Liberty Expose: American Monarchs
If Aristotle’s observation that the political order of the day is a reflection upon the soul of a society is correct, then the soul of America is one that yearns for royalty. For example, let’s take a look at the news revolving around Oprah Winfrey’s speech at the Golden Globes. The speech itself was not unique; much of it was the same inspirational and impowering rhetoric that one could come to expect. And while Oprah does not directly insinuate a desire to run, the media interpreted the speech as the opening to a campaign.
Numerous articles have been published weighing a 2020 Oprah run, Democratic campaign operatives have proposed setting up meetings, and journalists have asked President Trump about what he thought of an Oprah for President 2020 possibility (“I’d beat her,” the president said, and then modified his statement by stating his admiration for Oprah). Even before the speech, Golden Globes host Seth Myers jested about the possibility of an Oprah Winfrey-Tom Hanks run.
The idea of an Oprah run is not implausible. Oprah has been a political force in the past. It is widely believed that it was with her support that Barrack Obama was able to defeat Hillary Clinton, who once held a commanding lead on the future president. And for obvious reasons, being a television personality as opposed to a politician would not prohibit her from directly running for the most powerful seat in the world. Furthermore, Oprah has built a powerful media empire. Her career is dotted with astonishing achievements.
However, it is an indictment of American culture in of itself that a speech made by a daytime talk show host at one of the most irrelevant staples of culture is immediately interpreted to be a campaign speech. But that is where we are.
Celebrity has become a virtue. Social media feeds are often saturated with quotes or clips from celebrities giving their opinions on the issues of the day. Often, news cycles are powered by comments made by the famous. This does not make sense. When a drive-thru attendant at McDonald’s or an unemployed family member gives their onions, they are often neglected for heir lack of importance or qualification. But when “Motor City Madman” Ted Nugent does, he manages to make an appearance on Fox News.
Both the McDonald’s drive-thru attendant and Ted Nugent have careers divorced from public policy, but when the latter makes a comment pertaining to the political atmosphere, cameras are put in front of him – and many of us dutifully watch. The only difference between the two is that one pursued a career that led to fame, and the other is in normal occupation. The more we view, the more important those viewed become.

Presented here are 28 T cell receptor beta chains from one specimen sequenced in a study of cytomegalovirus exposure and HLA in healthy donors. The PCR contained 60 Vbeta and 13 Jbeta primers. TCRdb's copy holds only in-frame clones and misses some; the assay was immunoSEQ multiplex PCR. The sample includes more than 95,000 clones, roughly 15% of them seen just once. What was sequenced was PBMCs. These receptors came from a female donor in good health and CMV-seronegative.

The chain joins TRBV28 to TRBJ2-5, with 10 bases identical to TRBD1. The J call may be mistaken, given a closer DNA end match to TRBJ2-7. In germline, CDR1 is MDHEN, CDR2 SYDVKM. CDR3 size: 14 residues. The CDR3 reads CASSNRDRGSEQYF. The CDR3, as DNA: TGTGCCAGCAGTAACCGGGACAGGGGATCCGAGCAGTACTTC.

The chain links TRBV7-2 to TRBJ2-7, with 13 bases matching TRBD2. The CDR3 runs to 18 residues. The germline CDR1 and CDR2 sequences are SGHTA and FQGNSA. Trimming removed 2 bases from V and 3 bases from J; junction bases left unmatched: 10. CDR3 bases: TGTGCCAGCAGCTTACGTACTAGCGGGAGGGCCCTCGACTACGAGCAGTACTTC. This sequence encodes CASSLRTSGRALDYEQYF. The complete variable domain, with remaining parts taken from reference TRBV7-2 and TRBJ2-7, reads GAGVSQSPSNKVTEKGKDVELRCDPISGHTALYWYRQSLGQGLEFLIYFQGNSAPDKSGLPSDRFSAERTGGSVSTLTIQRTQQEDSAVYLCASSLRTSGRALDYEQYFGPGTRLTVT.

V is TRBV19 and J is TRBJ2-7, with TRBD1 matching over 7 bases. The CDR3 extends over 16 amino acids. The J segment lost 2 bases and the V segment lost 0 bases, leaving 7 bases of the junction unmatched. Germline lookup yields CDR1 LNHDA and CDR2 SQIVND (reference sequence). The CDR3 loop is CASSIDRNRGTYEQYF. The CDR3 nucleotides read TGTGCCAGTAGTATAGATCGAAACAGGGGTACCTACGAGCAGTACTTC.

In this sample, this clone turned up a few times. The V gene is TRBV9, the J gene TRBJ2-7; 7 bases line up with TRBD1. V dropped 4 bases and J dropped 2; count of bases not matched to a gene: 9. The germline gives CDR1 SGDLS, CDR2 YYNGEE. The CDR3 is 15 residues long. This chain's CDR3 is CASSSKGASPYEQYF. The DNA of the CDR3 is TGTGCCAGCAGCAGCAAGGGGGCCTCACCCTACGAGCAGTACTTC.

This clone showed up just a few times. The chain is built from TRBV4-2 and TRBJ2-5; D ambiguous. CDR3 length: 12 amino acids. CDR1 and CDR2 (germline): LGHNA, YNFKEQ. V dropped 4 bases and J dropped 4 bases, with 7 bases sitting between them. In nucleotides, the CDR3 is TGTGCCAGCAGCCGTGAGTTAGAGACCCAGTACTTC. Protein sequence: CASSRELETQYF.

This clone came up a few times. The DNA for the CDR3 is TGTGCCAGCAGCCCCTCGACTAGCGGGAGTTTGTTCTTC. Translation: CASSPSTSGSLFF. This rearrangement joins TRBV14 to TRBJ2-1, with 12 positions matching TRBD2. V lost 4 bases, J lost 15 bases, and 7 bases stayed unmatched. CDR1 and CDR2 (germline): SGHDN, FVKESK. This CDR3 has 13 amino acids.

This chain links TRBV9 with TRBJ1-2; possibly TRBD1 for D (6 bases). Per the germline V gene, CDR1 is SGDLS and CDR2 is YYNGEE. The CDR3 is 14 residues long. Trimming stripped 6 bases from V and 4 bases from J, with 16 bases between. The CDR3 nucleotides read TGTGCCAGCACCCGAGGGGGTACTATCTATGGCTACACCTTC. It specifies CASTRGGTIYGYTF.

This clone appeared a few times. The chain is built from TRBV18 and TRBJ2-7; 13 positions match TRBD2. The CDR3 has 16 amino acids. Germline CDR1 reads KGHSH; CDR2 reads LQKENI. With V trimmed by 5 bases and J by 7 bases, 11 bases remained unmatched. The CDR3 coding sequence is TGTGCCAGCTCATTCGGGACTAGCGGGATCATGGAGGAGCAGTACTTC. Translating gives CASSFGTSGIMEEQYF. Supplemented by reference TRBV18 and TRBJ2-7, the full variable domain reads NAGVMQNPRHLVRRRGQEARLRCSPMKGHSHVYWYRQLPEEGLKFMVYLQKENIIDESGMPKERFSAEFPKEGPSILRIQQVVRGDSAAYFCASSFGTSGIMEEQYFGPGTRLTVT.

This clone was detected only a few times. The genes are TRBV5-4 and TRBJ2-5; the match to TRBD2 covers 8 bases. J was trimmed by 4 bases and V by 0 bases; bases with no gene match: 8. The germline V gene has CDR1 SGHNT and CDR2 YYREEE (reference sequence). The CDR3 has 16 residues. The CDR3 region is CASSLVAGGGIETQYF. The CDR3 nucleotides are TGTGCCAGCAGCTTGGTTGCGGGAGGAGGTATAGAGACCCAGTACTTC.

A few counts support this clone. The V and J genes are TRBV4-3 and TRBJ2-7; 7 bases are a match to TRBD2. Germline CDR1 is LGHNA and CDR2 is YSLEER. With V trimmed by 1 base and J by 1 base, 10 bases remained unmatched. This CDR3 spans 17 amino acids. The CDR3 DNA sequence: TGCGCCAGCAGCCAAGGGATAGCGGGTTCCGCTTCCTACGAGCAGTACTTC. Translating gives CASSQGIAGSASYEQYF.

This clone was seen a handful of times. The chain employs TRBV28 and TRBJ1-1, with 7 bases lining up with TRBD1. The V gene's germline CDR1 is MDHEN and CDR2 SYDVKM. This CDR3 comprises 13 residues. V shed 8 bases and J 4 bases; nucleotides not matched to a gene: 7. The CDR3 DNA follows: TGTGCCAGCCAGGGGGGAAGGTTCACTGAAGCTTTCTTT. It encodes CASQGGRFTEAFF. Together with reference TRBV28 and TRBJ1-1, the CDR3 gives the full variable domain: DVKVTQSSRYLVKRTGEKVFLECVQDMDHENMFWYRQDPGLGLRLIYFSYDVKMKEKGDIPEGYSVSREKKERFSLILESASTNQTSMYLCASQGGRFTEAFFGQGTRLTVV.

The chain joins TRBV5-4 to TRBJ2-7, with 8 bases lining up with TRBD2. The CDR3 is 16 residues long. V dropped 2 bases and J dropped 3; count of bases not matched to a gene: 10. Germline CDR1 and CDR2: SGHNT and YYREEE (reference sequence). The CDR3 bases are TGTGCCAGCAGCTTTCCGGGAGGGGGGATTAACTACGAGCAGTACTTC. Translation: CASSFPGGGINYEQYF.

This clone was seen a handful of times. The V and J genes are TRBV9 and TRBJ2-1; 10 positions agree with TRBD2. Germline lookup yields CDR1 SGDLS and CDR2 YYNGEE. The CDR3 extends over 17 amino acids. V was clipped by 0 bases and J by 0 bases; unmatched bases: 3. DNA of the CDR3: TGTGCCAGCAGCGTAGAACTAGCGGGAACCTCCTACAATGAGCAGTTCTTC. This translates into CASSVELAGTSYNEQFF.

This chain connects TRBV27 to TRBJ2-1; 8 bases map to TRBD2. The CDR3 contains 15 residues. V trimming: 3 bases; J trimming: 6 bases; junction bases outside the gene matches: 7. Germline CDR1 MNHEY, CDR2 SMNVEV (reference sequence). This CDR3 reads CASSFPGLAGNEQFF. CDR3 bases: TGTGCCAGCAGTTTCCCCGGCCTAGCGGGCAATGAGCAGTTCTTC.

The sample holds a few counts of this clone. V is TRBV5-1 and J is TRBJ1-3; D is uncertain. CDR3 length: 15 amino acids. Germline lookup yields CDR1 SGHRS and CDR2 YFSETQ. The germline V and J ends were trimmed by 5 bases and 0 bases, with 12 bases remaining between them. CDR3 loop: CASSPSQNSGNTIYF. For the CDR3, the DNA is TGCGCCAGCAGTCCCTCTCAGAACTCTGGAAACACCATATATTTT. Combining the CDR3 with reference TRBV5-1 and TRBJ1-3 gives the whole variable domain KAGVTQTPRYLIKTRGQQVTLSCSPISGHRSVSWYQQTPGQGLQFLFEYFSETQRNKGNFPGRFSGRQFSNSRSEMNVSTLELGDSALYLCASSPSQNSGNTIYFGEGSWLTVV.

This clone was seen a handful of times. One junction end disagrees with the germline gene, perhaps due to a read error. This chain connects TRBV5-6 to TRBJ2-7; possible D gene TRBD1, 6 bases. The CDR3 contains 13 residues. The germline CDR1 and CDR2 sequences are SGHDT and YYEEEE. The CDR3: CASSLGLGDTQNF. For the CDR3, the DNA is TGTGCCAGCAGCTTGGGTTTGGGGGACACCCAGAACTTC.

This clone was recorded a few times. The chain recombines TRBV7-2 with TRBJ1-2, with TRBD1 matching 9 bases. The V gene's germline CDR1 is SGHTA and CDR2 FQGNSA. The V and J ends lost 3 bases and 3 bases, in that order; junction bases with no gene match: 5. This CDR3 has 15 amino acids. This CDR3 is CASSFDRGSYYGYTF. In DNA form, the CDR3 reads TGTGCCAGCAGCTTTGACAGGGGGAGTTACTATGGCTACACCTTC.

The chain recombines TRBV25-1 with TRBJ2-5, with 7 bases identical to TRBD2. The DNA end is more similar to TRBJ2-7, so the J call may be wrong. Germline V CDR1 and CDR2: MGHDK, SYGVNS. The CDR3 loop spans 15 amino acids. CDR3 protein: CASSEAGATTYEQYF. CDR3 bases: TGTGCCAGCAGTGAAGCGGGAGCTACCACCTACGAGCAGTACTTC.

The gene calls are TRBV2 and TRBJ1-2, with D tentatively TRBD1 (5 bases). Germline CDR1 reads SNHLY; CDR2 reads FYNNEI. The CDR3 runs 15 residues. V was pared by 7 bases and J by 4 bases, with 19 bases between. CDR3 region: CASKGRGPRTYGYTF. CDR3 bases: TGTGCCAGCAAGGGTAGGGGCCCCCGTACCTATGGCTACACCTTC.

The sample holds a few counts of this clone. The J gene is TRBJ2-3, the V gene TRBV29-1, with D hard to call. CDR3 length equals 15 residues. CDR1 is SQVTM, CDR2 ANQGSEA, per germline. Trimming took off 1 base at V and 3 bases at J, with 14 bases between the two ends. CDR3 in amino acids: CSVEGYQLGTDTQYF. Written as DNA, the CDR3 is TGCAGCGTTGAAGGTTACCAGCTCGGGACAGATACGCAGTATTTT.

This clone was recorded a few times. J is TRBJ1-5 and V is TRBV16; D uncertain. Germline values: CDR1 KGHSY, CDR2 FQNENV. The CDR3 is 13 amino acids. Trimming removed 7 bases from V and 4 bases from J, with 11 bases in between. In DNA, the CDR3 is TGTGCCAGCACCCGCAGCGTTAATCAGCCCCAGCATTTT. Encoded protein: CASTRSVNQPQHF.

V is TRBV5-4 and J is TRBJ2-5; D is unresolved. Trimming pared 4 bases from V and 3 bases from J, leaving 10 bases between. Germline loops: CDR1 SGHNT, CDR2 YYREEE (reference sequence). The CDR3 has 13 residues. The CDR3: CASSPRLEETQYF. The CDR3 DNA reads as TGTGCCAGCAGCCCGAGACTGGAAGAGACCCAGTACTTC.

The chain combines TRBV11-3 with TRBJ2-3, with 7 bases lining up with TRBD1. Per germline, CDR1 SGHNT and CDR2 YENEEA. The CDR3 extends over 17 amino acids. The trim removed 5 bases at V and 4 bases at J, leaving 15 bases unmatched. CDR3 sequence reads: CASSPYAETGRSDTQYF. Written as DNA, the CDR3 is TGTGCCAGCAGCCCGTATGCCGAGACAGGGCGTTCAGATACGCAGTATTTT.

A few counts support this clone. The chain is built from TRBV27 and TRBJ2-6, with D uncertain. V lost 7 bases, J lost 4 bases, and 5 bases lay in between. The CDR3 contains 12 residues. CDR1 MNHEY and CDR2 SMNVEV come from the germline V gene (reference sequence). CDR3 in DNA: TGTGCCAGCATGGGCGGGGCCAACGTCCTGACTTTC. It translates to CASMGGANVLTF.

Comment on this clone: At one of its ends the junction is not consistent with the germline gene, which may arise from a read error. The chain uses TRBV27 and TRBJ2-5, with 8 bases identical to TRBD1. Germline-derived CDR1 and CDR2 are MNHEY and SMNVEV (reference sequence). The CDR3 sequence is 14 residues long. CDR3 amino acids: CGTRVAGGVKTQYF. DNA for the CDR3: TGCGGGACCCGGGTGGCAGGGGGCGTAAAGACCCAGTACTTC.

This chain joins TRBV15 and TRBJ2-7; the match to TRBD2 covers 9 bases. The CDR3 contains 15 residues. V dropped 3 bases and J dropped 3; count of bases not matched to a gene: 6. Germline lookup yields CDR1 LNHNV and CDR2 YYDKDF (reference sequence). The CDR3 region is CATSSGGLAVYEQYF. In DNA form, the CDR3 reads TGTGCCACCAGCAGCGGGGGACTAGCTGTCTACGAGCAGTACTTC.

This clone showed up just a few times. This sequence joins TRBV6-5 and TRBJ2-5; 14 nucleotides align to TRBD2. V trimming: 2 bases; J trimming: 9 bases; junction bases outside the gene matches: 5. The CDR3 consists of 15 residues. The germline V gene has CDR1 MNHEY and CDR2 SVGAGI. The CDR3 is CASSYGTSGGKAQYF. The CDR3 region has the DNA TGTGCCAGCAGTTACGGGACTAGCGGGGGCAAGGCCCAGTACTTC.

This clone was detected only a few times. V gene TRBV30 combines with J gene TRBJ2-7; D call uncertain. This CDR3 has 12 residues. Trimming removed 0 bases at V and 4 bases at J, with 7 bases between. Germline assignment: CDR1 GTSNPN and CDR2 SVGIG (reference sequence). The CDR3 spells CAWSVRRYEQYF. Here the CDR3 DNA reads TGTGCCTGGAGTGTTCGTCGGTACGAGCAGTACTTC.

The monarchial tendency is already prevalent enough in traditional political life. The State of the Union, which was downgraded under Thomas Jefferson for that reason, but brought back by Woodrow Wilson for probably that same reason is paramount to a royal ball. In the State of the Union, members of congress and other government officials invite politically-charged guests to garner attention from news camera in order to substitute an emotional argument where a logical one would be much longer.
The president is announced and walks into amidst a standing ovation, He then gives a speech, not necessarily pertaining to the State, but rather he gives an updated campaign speech. Throughout that speech, opposition members dictate whether or not to applaud the president, depending on what issue he is pressing. The State of the Union is then intently analyzed for television personalities masquerading as journalists – a group of people who award each other at an annual event referred to as “Nerd Prom”.
However unsettling the monarchial tendency towards politicians may be, the revolt against mainstream politicians from both sides of the political spectrum runs the threat of isolating those who spent careers in politics in favor of outsiders for the sole virtue of being outsiders.
Politicians have undoubtedly failed America in the public eye these last few years. They lack the risk of being unvirtuous, as Bill Clinton and Roy Moore are, and run the risk of becoming ideological demagogues, such as Bernie Sanders.
In between in Machiavellian maneuvering, tribalism, infighting, and grandstanding. In essence, they have done what they have always done. However, resorting to the politics of Hollywood populism will on exacerbate America’s policy challenges as leaders would become even more aggressive in the pursuit of popularity. The difference between presidential elections and school council elections would be minimal – minus the result of the former deciding who will command the nuclear arsenal of the world’s sole superpower.
The danger of democratic politics becoming a competition of popularity was prophesized by the framers of the constitution. Much of the checks on power and the “anti-democratic” feature within the American system of government is predicated on this concern, amongst others. It too late to stop America from becoming the celebrity worshiping consuming parody that it is often depicted to be. The fact that we have celebrity president who has never held office does not mean that this has to be a new trend.
The last election showed how powerful a force it can be, especially in the primaries in regards to attracting traditionally apolitical voters. It is up to party leaders, a most importantly voters, to turn a blind eye to fame and emotional argumentation in favor of candidates with sound policy solutions. We can only wait and see if voters are virtuous enough to do that.